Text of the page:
He said many abortions committed in the developing world, especially in Africa, are done by unlicensed doctors or medical staff in unhygienic conditions. “Many abortions are done with dangerous manual vacuum aspirators, not in a sterile environment, often on the dirt floor and without anaesthetic.” He added that women are “lucky not to get an infection introduced during the procedure.” Contra the claims of the Guttmacher Institute, “making them legal wouldn’t make them safer,” said Willke.
In August, the UN-based Catholic Family and Human Rights Institute found a relationship between abortion access and maternal health – countries that have liberal laws have higher maternal mortality rates, while countries that restrict abortion and protect the unborn have lower maternal mortality rates.
Using World Health Organization statistics, Aracely Ornelas pointed out that Mauritius, the African country with the laws “most protective of the unborn,” has the continent’s lowest maternal death rate. Meanwhile, Ethiopia, which decriminalized abortion under international pressure earlier this decade, has failed to reduce its maternal mortality rate – it is 48 times higher than that of Mauritius. Likewise, South Africa, which has one of the most permissive abortion laws in Africa, saw the number of maternal deaths increase 20 per cent from 2005 to 2007.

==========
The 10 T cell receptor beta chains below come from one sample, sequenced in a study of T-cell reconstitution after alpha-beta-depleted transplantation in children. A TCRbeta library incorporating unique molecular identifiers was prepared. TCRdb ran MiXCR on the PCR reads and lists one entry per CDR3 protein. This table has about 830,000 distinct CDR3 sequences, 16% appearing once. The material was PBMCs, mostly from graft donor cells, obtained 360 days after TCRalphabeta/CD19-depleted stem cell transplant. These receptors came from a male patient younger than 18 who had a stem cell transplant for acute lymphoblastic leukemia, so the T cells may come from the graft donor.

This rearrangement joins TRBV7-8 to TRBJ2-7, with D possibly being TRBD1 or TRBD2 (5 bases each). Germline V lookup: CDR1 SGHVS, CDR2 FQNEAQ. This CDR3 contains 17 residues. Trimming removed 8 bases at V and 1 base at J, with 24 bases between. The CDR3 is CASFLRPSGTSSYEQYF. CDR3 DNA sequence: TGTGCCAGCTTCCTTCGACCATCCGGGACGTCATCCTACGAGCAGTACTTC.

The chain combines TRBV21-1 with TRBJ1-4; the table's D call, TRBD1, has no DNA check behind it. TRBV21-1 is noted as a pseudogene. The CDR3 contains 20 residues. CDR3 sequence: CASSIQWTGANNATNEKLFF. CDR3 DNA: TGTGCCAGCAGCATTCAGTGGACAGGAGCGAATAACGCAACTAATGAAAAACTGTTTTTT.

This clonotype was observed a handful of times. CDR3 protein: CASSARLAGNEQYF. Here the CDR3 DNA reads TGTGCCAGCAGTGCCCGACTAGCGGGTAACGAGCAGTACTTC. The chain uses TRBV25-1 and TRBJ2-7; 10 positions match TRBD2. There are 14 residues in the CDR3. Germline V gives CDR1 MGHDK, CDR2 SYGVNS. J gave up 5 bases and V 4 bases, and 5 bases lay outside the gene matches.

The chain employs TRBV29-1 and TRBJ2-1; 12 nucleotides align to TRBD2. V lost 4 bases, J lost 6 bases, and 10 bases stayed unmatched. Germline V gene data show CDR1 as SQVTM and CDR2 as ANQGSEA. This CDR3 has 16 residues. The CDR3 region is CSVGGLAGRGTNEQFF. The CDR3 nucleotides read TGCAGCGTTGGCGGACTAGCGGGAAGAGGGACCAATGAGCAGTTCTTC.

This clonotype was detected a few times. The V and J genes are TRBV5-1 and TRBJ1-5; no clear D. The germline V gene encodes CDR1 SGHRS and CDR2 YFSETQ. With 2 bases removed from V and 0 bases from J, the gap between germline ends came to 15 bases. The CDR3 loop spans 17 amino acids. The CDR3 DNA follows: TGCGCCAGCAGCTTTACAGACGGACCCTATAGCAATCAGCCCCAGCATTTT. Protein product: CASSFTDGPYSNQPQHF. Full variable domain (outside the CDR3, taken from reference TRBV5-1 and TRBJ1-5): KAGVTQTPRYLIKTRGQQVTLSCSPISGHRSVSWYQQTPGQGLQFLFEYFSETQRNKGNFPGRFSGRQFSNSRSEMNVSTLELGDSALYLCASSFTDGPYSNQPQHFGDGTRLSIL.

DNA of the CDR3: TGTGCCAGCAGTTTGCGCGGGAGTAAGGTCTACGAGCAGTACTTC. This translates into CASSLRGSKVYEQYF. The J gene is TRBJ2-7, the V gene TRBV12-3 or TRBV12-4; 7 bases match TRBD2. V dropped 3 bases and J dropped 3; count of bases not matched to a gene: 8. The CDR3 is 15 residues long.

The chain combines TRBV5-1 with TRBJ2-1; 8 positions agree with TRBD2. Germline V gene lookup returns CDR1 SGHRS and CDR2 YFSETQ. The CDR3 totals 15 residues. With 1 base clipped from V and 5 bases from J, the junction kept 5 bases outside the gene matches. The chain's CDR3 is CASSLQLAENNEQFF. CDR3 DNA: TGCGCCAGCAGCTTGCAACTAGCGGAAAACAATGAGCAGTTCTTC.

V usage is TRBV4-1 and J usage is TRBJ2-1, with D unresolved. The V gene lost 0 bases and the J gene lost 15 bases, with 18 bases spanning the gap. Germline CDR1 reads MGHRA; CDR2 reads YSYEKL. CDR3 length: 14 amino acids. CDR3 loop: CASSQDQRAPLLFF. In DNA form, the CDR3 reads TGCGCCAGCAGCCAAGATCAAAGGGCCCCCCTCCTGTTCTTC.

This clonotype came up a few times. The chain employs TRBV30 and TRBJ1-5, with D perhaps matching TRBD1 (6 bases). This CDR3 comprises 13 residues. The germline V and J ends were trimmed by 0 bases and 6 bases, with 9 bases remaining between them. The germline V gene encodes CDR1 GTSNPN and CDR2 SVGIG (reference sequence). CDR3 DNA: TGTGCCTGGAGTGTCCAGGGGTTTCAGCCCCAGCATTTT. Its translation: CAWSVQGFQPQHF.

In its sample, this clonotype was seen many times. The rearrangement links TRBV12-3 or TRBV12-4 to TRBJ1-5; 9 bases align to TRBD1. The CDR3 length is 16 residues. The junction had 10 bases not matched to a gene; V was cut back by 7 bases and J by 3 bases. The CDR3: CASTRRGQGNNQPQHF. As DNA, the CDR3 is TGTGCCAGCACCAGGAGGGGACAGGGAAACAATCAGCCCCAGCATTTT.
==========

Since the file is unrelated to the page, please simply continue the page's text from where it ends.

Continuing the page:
The pattern is repeated in almost every region of the world. According to the WHO, Chile, which protects unborn life in its constitution, has the lowest maternal mortality rate in South America. The country with the highest rate is Guyana, with a maternal mortality rate 30 times higher than that in Chile. Guyana has allowed abortion with almost no restrictions since in 1995. Nepal has the highest maternal mortality in South East Asia, yet it has no restrictions, while Sri Lanka’s rate is 14 times lower, despite having one of the most restrictive abortion laws in the continent.
Notably, the country with the lowest maternal death rate in the world is Ireland, a nation that prohibits abortion and whose constitution explicitly protects the rights of the unborn.
Still, the Guttmacher Institute is calling upon all countries to fund “family planning” programs, including the provision of a wide variety of contraceptives, and to liberalize abortion laws, guarantee access and ensure the procedure is affordable for poor women. It says the failure to do this is an “urgent health, economic and moral imperative.”
That, says Willke, betrays what the institute’s research is all about. “Anything the Guttmacher Institute does is highly suspect and is flat-out propaganda, unless proven otherwise.” Noting the institute started off as the research arm of Planned Parenthood, Willke says its research is agenda-driven. He said there is often little basis for its numbers, other than guesswork that serves its pro-abortion ends.
While not denying that women die from unsafe abortions, Willke said the institute has an interest in exaggerating the number of maternal deaths from illegal abortions, because pro-abortion groups routinely use such numbers to pressure governments to liberalize abortion laws.